Friday, February 10, 2017

A Newbie In The World Of Watches

If you comment on the ads on Facebook which are called "suggested posts," Facebook will show you similar stuff. If you click on the links, Facebook will show you a lot of similar stuff.

It's too bad that 2 of the links to watch sellers or watchmakers which looked more interesting led to websites where you have to register before you can browse. PITA, later, bye, Touch of Modern, which sells various high-end brands, and Minus-8, a somewhat affordable brand.

Minus-8 says they're from San Francisco. Can it be that some interesting-looking mechanical watches are actually Amurrkin?! I surfed around some watch forums and watch-review sites, and by God, yes! Minus-8 makes automatic watches! With Seiko NH35A automatic movements. And the watches are actually assembled in China. (Seiko is a Japanese company, but some of their movements are actually made in places like Malaysia.)

And speaking of sites which review watches: other than the legendary Watch Snob®, I'm not sure whether I've seen anyone yet who is more interested in uncompromising critical evaluation of timepieces than in having a place on the Web where a lot of watchmakers will advertise. I may have come across a couple such. I'm just not sure yet. I did a Google search for best watch reviewers, and literally all that got me was some remarks on several different sites about how they were the best watch reviewers. So, I'll keep looking. This is all still very new to me.

Like Seiko, Casio was a brand name I'd heard forever without realizing that they make some stuff which some people get really enthusiastic about. I've got a couple of pocket calculators on the table here next to my computer, and one of them ... *checking* ... hey lookit that, actually both of them are made by Casio. I bought them both back in the early 1990's, I rarely use either of them or give them much thought, I bought the SL-100B, which folds in half and has large keys, much more for the physical design --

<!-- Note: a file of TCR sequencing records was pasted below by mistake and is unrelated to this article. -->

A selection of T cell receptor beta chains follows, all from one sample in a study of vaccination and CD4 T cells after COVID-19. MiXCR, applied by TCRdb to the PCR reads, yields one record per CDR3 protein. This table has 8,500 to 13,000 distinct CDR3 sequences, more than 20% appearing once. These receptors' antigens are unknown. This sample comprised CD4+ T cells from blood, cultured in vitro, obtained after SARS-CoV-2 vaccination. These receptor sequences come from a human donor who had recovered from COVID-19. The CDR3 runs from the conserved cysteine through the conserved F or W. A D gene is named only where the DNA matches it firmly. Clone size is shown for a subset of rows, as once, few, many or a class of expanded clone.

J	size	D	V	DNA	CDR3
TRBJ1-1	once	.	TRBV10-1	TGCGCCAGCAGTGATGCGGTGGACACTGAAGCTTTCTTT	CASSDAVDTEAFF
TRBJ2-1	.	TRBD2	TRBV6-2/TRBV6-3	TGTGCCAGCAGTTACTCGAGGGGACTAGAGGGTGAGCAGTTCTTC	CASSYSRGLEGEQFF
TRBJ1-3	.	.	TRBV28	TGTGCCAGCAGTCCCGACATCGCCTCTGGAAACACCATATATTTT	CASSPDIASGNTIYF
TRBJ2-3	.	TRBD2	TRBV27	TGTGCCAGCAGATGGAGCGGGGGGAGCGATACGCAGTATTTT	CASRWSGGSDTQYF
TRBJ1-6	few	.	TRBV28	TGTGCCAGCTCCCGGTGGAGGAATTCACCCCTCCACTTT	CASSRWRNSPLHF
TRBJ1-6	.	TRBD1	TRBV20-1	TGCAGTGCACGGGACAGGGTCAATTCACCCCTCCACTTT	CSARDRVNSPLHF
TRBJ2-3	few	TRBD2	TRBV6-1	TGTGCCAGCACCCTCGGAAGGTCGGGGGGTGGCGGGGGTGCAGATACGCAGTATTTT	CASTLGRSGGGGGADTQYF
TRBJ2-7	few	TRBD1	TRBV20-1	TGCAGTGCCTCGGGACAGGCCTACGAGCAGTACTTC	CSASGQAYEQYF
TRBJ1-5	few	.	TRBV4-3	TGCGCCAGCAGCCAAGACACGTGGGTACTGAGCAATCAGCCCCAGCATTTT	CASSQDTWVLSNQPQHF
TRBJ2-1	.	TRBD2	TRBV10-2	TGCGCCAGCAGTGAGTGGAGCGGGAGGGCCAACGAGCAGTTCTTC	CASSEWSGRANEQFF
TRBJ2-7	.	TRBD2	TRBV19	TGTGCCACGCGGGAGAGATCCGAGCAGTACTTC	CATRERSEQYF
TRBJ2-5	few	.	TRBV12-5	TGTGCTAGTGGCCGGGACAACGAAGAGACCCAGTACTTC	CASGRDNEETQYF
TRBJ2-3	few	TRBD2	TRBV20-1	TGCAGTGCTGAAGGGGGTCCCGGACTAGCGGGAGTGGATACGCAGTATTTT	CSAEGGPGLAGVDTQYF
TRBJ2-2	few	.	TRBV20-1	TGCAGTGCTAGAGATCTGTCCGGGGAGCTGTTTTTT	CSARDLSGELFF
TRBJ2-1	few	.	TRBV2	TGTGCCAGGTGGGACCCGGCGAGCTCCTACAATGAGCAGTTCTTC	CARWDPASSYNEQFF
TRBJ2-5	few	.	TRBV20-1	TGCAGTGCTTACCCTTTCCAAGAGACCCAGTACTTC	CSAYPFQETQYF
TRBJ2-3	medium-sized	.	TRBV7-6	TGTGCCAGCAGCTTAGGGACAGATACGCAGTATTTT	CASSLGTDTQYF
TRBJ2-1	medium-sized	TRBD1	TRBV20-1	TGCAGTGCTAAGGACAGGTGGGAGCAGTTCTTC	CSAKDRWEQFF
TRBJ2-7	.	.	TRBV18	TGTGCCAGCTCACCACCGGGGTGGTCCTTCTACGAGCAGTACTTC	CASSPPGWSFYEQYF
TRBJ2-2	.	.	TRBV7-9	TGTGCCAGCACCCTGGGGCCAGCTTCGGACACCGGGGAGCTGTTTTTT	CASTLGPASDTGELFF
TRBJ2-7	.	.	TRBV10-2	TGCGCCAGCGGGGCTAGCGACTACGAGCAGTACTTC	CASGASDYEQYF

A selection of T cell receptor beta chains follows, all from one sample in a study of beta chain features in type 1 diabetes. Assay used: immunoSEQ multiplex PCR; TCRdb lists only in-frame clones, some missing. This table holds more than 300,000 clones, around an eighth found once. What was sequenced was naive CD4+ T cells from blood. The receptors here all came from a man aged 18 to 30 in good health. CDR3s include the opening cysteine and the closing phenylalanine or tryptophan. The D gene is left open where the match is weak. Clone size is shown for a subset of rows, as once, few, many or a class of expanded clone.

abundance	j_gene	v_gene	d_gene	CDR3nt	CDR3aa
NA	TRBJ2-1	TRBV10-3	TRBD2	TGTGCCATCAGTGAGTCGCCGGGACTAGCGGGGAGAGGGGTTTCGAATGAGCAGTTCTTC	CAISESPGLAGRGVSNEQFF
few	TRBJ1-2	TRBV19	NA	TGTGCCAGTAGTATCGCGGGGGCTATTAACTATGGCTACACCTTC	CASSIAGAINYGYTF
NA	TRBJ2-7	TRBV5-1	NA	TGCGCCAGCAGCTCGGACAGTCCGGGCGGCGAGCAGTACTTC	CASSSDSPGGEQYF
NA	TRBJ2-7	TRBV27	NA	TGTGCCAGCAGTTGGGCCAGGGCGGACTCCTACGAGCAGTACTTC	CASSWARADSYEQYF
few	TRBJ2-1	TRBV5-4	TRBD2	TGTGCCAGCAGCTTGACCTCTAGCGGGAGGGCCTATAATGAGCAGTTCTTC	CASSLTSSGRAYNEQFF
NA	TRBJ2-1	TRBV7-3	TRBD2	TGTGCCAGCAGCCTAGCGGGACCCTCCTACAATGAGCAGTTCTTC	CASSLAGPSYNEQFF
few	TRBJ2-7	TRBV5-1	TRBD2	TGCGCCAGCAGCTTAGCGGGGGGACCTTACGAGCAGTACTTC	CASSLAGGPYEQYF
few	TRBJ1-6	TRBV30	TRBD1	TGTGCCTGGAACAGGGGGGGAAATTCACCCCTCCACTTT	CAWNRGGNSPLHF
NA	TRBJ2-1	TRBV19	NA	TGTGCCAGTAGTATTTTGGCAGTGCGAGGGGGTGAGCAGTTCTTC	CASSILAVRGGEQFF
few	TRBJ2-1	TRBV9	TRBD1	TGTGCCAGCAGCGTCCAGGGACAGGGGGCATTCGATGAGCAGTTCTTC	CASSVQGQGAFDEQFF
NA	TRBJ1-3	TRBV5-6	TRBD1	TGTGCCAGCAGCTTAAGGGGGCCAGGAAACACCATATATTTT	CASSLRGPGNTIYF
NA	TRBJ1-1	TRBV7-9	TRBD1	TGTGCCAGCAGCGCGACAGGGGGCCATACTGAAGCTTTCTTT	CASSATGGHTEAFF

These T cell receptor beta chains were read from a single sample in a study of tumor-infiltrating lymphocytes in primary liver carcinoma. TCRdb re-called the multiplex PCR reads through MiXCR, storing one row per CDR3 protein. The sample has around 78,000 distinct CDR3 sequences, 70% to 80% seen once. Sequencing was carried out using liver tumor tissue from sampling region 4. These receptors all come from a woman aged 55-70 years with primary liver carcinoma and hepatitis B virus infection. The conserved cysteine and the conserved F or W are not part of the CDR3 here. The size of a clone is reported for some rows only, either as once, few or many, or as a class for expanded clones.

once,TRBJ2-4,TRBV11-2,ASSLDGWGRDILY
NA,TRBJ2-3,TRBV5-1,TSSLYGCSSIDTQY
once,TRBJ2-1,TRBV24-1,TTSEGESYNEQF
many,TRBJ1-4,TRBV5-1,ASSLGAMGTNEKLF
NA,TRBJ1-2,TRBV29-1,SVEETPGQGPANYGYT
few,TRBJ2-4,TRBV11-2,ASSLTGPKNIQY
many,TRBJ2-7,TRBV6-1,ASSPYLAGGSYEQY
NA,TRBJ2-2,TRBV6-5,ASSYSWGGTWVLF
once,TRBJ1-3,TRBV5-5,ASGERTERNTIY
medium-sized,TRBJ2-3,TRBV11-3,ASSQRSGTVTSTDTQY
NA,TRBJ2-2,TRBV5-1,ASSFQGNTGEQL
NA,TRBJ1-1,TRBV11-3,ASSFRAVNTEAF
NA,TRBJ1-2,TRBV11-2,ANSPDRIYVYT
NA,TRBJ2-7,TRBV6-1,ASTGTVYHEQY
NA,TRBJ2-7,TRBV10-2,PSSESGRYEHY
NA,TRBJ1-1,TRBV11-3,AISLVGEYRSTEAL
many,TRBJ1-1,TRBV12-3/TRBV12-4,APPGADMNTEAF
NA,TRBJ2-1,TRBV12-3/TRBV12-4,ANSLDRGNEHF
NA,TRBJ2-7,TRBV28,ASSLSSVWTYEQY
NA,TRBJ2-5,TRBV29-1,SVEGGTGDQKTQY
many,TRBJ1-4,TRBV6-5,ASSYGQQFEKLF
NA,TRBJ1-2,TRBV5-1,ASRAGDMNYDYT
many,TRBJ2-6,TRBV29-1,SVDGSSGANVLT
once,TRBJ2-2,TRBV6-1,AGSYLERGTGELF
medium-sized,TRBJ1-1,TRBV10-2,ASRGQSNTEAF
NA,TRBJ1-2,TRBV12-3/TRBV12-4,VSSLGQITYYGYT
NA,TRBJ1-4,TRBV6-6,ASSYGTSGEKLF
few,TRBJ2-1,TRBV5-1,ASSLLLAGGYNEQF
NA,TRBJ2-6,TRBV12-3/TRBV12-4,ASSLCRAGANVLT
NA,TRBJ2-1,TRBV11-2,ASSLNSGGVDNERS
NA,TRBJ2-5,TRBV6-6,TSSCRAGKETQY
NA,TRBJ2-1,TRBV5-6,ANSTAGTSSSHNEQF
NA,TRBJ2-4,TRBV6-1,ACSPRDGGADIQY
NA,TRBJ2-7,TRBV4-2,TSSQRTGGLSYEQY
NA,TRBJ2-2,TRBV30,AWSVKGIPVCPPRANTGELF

-- than for any other reason, although the physical design is very important, I think. Using the SL-100B is a pleasant experience for me -- and the other one has many more functions, not all of which I know what they are. They both run on indoor lighting, never had to get a battery for either of them or recharge them or do any other sort of maintenance on them. They both still work just fine, is that remarkable for pocket calculators made in the early 1990's? I don't know.

The reason I mentioned Casio is because they make a watch called the G-Shock, which is renowned for its unbreakability. I went through a number of sites dedicated to the G-Shock looking for info about the movement, about whether there were any G Shocks with mechanical movements. I found only references to quartz movements in G-Shocks. On one G-Shock fan page a G-Shock fan patiently tried to explain how all watch movements should be quartz, basically because they're much, much more unbreakable. Whaddygonnado, quartz is quartz and mechanical is mechanical and never the twain shall meet. There are those Casio G-Shock fans over there, and there are us Seiko 5 fans over here, and perhaps most of the people in one group will never understand what the other group is so excited about.

This is my Seiko 5, by the way:

There are many others like it, but this one is mine.

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